Profound salivary gland hypofunction and xerostomia (dry mouth) are increasingly common occurrences and are often the consequences of: 1) Sjogren's Syndrome, an autoimmune disease that targets saliva-secreting acinar tissue, 2) radiation and chemotherapeutic regimens for head and neck cancers and 3) adverse side effects from thousands of medications. Current xerostomia-based treatments are inadequate and temporary thus creating a significant clinical need for long-term solutions that include replacing irreversibly damaged or lost salivary tissue, with functional tissue grown on artificially engineered biocompatible scaffolds. However, the considerable challenge of stimulating and/or maintaining salivary epithelial cell differentiation in artificially engineered tissues has been hindered by the lack of knowledge of precise molecular signaling mechanisms that control glandular structure and function. The proposed study will address these gaps in our understanding of tissue formation by exploring the role of GTPase Rac signaling in the regulation of salivary gland branching morphogenesis and tissue polarization, processes that are crucial for development of a functional organ. The knowledge gained from these studies will further be used to investigate the role of Rac in promoting salivary epithelial cell organization and polarization on artificially engineered 3D nanoscale scaffolds, towards the future goal of generating functional artificial salivary gland constructs.
The specific aims are to: (1) determine whether Rac1 GTPase is required for salivary gland branching morphogenesis and the establishment of apico-basal tissue polarity, and (2) determine whether Rac activation can promote salivary epithelial cell polarization on artificially engineered, biocompatible PLGA nanofibrous scaffolds. We will use an ex vivo whole organ culture system to examine Rac1 function in the mouse embryonic submandibular salivary gland and live time-lapse or fixed confocal microscopy to image the dynamics of branching morphogenesis and apico-basal polarity. Data will also be analyzed using biochemical immunoblotting and QRT-PCR techniques and rigorously quantified using imaging software, image segmentation and computational Cell graph methods. Salivary gland diseases like Sjvgren's syndrome, salivary adenocarcinomas and xerostomia, all feature salivary gland hypofunction as a cause, which poses an enormous burden to affected individuals, their families and the health care system as a whole. The knowledge gained from this project on the signaling mechanisms underlying early salivary gland organogenesis will be of considerable significance to the fields of tissue engineering and regenerative medicine and to future studies examining the function and possible deregulation of Rac signaling in salivary gland diseases. Abbreviations used in proposal: 2D, two-dimensional;3D, three-dimensional;BM, basement membrane;ECM, extracellular matrix;GEF, guanine nucleotide exchange factor;GTPase, guanosine triphosphate hydroxylase;IB, immunoblotting;IF, immunofluorescence;IP, immunoprecipitation;Par, partitioning-defective proteins;PLGA, polylactic-co-glycolic acid polymer;Rac1, Ras-related C3 botulinum substrate 1;SMG, submandibular salivary gland;Tiam1, T-cell lymphoma invasion and metastasis-inducing protein 1.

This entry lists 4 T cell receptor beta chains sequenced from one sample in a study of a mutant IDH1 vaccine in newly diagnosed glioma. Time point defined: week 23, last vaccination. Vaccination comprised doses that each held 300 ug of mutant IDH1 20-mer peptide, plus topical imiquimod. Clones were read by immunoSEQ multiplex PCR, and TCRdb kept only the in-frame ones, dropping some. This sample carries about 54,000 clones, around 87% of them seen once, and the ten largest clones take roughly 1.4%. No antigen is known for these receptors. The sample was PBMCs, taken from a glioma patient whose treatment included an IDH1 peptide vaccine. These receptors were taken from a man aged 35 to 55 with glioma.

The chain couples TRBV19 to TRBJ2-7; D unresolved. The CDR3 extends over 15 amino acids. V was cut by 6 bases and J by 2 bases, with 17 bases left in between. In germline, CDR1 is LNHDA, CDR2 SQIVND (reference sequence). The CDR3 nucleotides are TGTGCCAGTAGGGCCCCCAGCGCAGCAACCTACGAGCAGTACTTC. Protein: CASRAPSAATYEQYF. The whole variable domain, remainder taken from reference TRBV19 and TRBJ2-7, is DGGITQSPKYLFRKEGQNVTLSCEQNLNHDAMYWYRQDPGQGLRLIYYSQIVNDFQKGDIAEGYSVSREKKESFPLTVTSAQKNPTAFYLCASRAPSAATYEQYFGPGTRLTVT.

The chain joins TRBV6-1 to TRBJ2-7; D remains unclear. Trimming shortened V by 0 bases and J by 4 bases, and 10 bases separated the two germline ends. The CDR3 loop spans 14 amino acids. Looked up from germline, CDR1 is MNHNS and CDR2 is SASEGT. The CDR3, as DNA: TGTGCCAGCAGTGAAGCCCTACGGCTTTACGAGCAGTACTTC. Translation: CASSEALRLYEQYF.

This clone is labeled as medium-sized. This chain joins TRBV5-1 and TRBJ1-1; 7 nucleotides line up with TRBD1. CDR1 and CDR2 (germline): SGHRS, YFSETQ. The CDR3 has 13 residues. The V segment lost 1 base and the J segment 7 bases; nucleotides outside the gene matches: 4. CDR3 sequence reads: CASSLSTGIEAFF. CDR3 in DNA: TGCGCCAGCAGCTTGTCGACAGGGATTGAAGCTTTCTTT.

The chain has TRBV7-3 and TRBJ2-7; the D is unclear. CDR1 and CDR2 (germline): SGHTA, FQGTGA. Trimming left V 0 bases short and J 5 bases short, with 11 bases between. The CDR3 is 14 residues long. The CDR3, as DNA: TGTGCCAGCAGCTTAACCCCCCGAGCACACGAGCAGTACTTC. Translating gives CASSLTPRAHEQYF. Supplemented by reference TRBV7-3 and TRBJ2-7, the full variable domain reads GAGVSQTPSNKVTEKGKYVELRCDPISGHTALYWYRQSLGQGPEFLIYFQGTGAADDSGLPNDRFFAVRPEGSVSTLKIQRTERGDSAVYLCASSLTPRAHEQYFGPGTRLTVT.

Profound salivary gland hypofunction is a common feature in a majority of patients treated for salivary gland diseases such as Sjvgren's syndrome (SS), salivary neoplasms, adults being treated for head and neck cancer and those taking medications with anti-sialogogue sequelae. Current xerostomia-based treatments are inadequate, temporary and include pharmacological and gustatory stimulants. More long term solutions include tissue replacement and regeneration therapies, however, the significant challenge of maintaining and stimulating epithelial cell organization and differentiation in engineered tissues, remains. Since epithelial cell secretory function is crucial to organ function, understanding the cellular mechanisms regulating and maintaining tissue structure and differentiation is critical to regenerating or engineering functional tissues. The data obtained from this grant will advance basic scientific knowledge regarding novel roles for the small GTPase Rac in the control of salivary gland branching morphogenesis. Utilizing three-dimensional ex vivo whole organ culture systems, we will examine how Rac GTPase-mediated signaling pathways can control major developmental processes such as salivary gland branching morphogenesis and the formation of tissue polarity, an indispensable requirement for unidirectional and controlled flow of saliva. More significantly, the role of Rac in promoting salivary epithelial cell organization and polarization on biocompatible 3D nanofibrous scaffolds will be examined, towards the future goal of creating an artificial salivary gland construct on biocompatible scaffolds for use in regenerative medicine.
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